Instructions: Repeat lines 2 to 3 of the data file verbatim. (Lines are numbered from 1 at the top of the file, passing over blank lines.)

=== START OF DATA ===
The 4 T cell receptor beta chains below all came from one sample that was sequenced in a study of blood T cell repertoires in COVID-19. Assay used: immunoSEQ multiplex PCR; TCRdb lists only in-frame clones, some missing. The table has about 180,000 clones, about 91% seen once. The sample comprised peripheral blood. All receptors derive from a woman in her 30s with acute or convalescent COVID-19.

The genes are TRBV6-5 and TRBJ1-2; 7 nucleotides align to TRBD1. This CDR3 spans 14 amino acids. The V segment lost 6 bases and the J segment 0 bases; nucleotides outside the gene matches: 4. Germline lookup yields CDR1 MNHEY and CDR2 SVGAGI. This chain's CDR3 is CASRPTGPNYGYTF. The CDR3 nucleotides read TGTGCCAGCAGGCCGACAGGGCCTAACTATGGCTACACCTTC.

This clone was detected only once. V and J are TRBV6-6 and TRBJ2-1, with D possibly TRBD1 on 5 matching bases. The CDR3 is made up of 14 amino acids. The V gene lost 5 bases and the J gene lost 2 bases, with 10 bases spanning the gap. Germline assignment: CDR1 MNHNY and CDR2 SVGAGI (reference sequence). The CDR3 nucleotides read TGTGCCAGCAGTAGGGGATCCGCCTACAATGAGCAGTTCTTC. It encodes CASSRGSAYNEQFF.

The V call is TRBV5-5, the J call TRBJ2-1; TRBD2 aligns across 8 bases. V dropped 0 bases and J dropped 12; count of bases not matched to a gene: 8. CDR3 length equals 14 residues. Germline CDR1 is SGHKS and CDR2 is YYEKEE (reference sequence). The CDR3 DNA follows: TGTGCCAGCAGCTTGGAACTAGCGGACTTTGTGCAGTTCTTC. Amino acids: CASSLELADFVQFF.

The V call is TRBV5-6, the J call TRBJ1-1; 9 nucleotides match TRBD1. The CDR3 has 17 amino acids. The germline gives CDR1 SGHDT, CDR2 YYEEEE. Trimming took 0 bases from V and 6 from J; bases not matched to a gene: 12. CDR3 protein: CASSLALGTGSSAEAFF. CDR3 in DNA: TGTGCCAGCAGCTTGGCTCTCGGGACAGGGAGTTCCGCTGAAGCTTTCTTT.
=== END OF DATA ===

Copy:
The genes are TRBV6-5 and TRBJ1-2; 7 nucleotides align to TRBD1. This CDR3 spans 14 amino acids. The V segment lost 6 bases and the J segment 0 bases; nucleotides outside the gene matches: 4. Germline lookup yields CDR1 MNHEY and CDR2 SVGAGI. This chain's CDR3 is CASRPTGPNYGYTF. The CDR3 nucleotides read TGTGCCAGCAGGCCGACAGGGCCTAACTATGGCTACACCTTC.

This clone was detected only once. V and J are TRBV6-6 and TRBJ2-1, with D possibly TRBD1 on 5 matching bases. The CDR3 is made up of 14 amino acids. The V gene lost 5 bases and the J gene lost 2 bases, with 10 bases spanning the gap. Germline assignment: CDR1 MNHNY and CDR2 SVGAGI (reference sequence). The CDR3 nucleotides read TGTGCCAGCAGTAGGGGATCCGCCTACAATGAGCAGTTCTTC. It encodes CASSRGSAYNEQFF.